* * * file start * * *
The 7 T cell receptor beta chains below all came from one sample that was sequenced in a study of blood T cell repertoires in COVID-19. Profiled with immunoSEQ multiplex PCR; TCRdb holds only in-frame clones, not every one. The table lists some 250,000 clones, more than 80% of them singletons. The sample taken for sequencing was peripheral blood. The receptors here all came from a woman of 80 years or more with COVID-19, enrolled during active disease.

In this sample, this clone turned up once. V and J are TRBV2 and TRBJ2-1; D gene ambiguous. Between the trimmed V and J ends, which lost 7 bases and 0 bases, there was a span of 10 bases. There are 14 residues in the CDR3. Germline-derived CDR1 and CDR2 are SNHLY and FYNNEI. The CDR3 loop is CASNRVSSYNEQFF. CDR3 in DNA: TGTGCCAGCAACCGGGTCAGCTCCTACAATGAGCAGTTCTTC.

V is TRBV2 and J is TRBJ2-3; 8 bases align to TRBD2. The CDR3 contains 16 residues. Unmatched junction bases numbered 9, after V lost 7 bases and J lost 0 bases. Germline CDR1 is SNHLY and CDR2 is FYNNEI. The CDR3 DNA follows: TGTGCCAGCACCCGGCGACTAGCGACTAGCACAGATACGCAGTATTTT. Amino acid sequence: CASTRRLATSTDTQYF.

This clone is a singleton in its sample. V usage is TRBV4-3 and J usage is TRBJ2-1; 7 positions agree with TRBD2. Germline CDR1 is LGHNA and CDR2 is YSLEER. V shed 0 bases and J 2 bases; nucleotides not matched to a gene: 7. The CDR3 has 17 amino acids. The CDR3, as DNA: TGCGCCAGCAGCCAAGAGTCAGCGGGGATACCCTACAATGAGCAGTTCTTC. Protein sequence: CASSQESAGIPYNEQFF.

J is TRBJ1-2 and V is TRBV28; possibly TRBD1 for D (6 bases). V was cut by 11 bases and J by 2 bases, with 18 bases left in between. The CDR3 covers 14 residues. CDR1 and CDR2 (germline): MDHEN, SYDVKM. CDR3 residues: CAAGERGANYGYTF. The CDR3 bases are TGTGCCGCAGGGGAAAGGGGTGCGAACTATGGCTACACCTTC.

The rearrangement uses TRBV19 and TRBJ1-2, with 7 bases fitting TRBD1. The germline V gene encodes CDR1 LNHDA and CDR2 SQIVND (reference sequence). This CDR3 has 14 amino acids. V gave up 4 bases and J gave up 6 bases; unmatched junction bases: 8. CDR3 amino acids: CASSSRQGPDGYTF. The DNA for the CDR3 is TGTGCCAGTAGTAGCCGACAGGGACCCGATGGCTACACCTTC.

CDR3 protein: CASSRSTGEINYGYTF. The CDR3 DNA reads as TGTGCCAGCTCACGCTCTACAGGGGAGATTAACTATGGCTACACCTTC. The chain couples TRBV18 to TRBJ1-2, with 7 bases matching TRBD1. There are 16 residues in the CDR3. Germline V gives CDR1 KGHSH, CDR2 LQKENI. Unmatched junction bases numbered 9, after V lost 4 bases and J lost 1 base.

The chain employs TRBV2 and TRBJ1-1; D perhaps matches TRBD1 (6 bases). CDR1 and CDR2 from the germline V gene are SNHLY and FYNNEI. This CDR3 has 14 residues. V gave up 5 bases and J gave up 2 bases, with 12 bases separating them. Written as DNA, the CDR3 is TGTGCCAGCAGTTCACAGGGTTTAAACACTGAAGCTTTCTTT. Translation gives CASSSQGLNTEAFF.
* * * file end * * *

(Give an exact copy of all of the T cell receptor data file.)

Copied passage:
The 7 T cell receptor beta chains below all came from one sample that was sequenced in a study of blood T cell repertoires in COVID-19. Profiled with immunoSEQ multiplex PCR; TCRdb holds only in-frame clones, not every one. The table lists some 250,000 clones, more than 80% of them singletons. The sample taken for sequencing was peripheral blood. The receptors here all came from a woman of 80 years or more with COVID-19, enrolled during active disease.

In this sample, this clone turned up once. V and J are TRBV2 and TRBJ2-1; D gene ambiguous. Between the trimmed V and J ends, which lost 7 bases and 0 bases, there was a span of 10 bases. There are 14 residues in the CDR3. Germline-derived CDR1 and CDR2 are SNHLY and FYNNEI. The CDR3 loop is CASNRVSSYNEQFF. CDR3 in DNA: TGTGCCAGCAACCGGGTCAGCTCCTACAATGAGCAGTTCTTC.

V is TRBV2 and J is TRBJ2-3; 8 bases align to TRBD2. The CDR3 contains 16 residues. Unmatched junction bases numbered 9, after V lost 7 bases and J lost 0 bases. Germline CDR1 is SNHLY and CDR2 is FYNNEI. The CDR3 DNA follows: TGTGCCAGCACCCGGCGACTAGCGACTAGCACAGATACGCAGTATTTT. Amino acid sequence: CASTRRLATSTDTQYF.

This clone is a singleton in its sample. V usage is TRBV4-3 and J usage is TRBJ2-1; 7 positions agree with TRBD2. Germline CDR1 is LGHNA and CDR2 is YSLEER. V shed 0 bases and J 2 bases; nucleotides not matched to a gene: 7. The CDR3 has 17 amino acids. The CDR3, as DNA: TGCGCCAGCAGCCAAGAGTCAGCGGGGATACCCTACAATGAGCAGTTCTTC. Protein sequence: CASSQESAGIPYNEQFF.

J is TRBJ1-2 and V is TRBV28; possibly TRBD1 for D (6 bases). V was cut by 11 bases and J by 2 bases, with 18 bases left in between. The CDR3 covers 14 residues. CDR1 and CDR2 (germline): MDHEN, SYDVKM. CDR3 residues: CAAGERGANYGYTF. The CDR3 bases are TGTGCCGCAGGGGAAAGGGGTGCGAACTATGGCTACACCTTC.

The rearrangement uses TRBV19 and TRBJ1-2, with 7 bases fitting TRBD1. The germline V gene encodes CDR1 LNHDA and CDR2 SQIVND (reference sequence). This CDR3 has 14 amino acids. V gave up 4 bases and J gave up 6 bases; unmatched junction bases: 8. CDR3 amino acids: CASSSRQGPDGYTF. The DNA for the CDR3 is TGTGCCAGTAGTAGCCGACAGGGACCCGATGGCTACACCTTC.

CDR3 protein: CASSRSTGEINYGYTF. The CDR3 DNA reads as TGTGCCAGCTCACGCTCTACAGGGGAGATTAACTATGGCTACACCTTC. The chain couples TRBV18 to TRBJ1-2, with 7 bases matching TRBD1. There are 16 residues in the CDR3. Germline V gives CDR1 KGHSH, CDR2 LQKENI. Unmatched junction bases numbered 9, after V lost 4 bases and J lost 1 base.

The chain employs TRBV2 and TRBJ1-1; D perhaps matches TRBD1 (6 bases). CDR1 and CDR2 from the germline V gene are SNHLY and FYNNEI. This CDR3 has 14 residues. V gave up 5 bases and J gave up 2 bases, with 12 bases separating them. Written as DNA, the CDR3 is TGTGCCAGCAGTTCACAGGGTTTAAACACTGAAGCTTTCTTT. Translation gives CASSSQGLNTEAFF.